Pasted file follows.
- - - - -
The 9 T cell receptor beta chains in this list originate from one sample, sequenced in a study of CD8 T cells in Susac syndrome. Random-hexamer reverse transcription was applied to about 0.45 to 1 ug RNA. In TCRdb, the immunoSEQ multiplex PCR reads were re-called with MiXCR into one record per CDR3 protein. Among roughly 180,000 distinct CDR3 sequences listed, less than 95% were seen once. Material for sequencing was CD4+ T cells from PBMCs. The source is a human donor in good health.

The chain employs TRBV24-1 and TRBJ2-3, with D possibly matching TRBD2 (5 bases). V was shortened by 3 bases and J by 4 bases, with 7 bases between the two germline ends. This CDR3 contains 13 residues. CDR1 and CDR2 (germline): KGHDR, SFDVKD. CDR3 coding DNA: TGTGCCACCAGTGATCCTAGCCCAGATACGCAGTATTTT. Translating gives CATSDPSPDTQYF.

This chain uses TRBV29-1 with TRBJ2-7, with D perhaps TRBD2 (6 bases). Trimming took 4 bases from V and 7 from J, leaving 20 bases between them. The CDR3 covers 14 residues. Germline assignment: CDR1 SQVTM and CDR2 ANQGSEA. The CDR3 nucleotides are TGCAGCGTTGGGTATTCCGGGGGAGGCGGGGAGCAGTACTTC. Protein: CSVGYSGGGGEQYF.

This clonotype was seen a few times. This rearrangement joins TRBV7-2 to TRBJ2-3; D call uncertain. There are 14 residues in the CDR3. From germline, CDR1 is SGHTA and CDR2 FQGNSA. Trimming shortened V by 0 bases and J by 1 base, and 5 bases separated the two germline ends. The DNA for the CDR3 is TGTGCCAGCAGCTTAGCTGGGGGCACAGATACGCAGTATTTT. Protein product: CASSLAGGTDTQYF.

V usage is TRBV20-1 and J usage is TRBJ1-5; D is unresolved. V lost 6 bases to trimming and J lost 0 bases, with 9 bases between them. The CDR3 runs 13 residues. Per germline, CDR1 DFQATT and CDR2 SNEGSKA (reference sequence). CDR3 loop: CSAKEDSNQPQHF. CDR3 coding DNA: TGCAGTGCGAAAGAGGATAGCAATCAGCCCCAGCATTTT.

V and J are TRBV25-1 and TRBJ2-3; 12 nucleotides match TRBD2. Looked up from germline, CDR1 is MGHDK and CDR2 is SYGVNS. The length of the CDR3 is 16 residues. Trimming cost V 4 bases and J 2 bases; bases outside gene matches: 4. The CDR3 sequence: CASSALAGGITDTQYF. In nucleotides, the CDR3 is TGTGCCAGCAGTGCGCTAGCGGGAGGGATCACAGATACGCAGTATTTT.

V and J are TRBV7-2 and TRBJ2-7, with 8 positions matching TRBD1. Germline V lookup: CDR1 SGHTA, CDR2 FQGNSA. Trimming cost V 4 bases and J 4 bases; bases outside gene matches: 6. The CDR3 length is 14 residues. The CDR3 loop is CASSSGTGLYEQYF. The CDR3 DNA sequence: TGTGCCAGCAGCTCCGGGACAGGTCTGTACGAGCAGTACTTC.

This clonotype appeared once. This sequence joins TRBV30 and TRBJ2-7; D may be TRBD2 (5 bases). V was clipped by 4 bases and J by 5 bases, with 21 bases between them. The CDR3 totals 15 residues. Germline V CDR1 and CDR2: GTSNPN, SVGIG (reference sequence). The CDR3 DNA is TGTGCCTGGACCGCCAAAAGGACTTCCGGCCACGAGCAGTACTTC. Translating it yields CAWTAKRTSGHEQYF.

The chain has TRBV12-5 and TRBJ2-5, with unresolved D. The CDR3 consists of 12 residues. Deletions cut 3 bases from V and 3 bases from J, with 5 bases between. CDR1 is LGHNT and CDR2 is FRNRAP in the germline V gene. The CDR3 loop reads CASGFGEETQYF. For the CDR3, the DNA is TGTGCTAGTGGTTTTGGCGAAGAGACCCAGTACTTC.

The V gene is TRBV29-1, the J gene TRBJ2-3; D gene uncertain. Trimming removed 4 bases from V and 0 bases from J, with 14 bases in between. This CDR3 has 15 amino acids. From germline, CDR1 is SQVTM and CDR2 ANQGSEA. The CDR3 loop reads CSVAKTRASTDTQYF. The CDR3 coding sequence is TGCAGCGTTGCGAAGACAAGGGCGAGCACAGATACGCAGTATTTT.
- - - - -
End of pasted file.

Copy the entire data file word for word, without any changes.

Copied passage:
The 9 T cell receptor beta chains in this list originate from one sample, sequenced in a study of CD8 T cells in Susac syndrome. Random-hexamer reverse transcription was applied to about 0.45 to 1 ug RNA. In TCRdb, the immunoSEQ multiplex PCR reads were re-called with MiXCR into one record per CDR3 protein. Among roughly 180,000 distinct CDR3 sequences listed, less than 95% were seen once. Material for sequencing was CD4+ T cells from PBMCs. The source is a human donor in good health.

The chain employs TRBV24-1 and TRBJ2-3, with D possibly matching TRBD2 (5 bases). V was shortened by 3 bases and J by 4 bases, with 7 bases between the two germline ends. This CDR3 contains 13 residues. CDR1 and CDR2 (germline): KGHDR, SFDVKD. CDR3 coding DNA: TGTGCCACCAGTGATCCTAGCCCAGATACGCAGTATTTT. Translating gives CATSDPSPDTQYF.

This chain uses TRBV29-1 with TRBJ2-7, with D perhaps TRBD2 (6 bases). Trimming took 4 bases from V and 7 from J, leaving 20 bases between them. The CDR3 covers 14 residues. Germline assignment: CDR1 SQVTM and CDR2 ANQGSEA. The CDR3 nucleotides are TGCAGCGTTGGGTATTCCGGGGGAGGCGGGGAGCAGTACTTC. Protein: CSVGYSGGGGEQYF.

This clonotype was seen a few times. This rearrangement joins TRBV7-2 to TRBJ2-3; D call uncertain. There are 14 residues in the CDR3. From germline, CDR1 is SGHTA and CDR2 FQGNSA. Trimming shortened V by 0 bases and J by 1 base, and 5 bases separated the two germline ends. The DNA for the CDR3 is TGTGCCAGCAGCTTAGCTGGGGGCACAGATACGCAGTATTTT. Protein product: CASSLAGGTDTQYF.

V usage is TRBV20-1 and J usage is TRBJ1-5; D is unresolved. V lost 6 bases to trimming and J lost 0 bases, with 9 bases between them. The CDR3 runs 13 residues. Per germline, CDR1 DFQATT and CDR2 SNEGSKA (reference sequence). CDR3 loop: CSAKEDSNQPQHF. CDR3 coding DNA: TGCAGTGCGAAAGAGGATAGCAATCAGCCCCAGCATTTT.

V and J are TRBV25-1 and TRBJ2-3; 12 nucleotides match TRBD2. Looked up from germline, CDR1 is MGHDK and CDR2 is SYGVNS. The length of the CDR3 is 16 residues. Trimming cost V 4 bases and J 2 bases; bases outside gene matches: 4. The CDR3 sequence: CASSALAGGITDTQYF. In nucleotides, the CDR3 is TGTGCCAGCAGTGCGCTAGCGGGAGGGATCACAGATACGCAGTATTTT.

V and J are TRBV7-2 and TRBJ2-7, with 8 positions matching TRBD1. Germline V lookup: CDR1 SGHTA, CDR2 FQGNSA. Trimming cost V 4 bases and J 4 bases; bases outside gene matches: 6. The CDR3 length is 14 residues. The CDR3 loop is CASSSGTGLYEQYF. The CDR3 DNA sequence: TGTGCCAGCAGCTCCGGGACAGGTCTGTACGAGCAGTACTTC.

This clonotype appeared once. This sequence joins TRBV30 and TRBJ2-7; D may be TRBD2 (5 bases). V was clipped by 4 bases and J by 5 bases, with 21 bases between them. The CDR3 totals 15 residues. Germline V CDR1 and CDR2: GTSNPN, SVGIG (reference sequence). The CDR3 DNA is TGTGCCTGGACCGCCAAAAGGACTTCCGGCCACGAGCAGTACTTC. Translating it yields CAWTAKRTSGHEQYF.

The chain has TRBV12-5 and TRBJ2-5, with unresolved D. The CDR3 consists of 12 residues. Deletions cut 3 bases from V and 3 bases from J, with 5 bases between. CDR1 is LGHNT and CDR2 is FRNRAP in the germline V gene. The CDR3 loop reads CASGFGEETQYF. For the CDR3, the DNA is TGTGCTAGTGGTTTTGGCGAAGAGACCCAGTACTTC.

The V gene is TRBV29-1, the J gene TRBJ2-3; D gene uncertain. Trimming removed 4 bases from V and 0 bases from J, with 14 bases in between. This CDR3 has 15 amino acids. From germline, CDR1 is SQVTM and CDR2 ANQGSEA. The CDR3 loop reads CSVAKTRASTDTQYF. The CDR3 coding sequence is TGCAGCGTTGCGAAGACAAGGGCGAGCACAGATACGCAGTATTTT.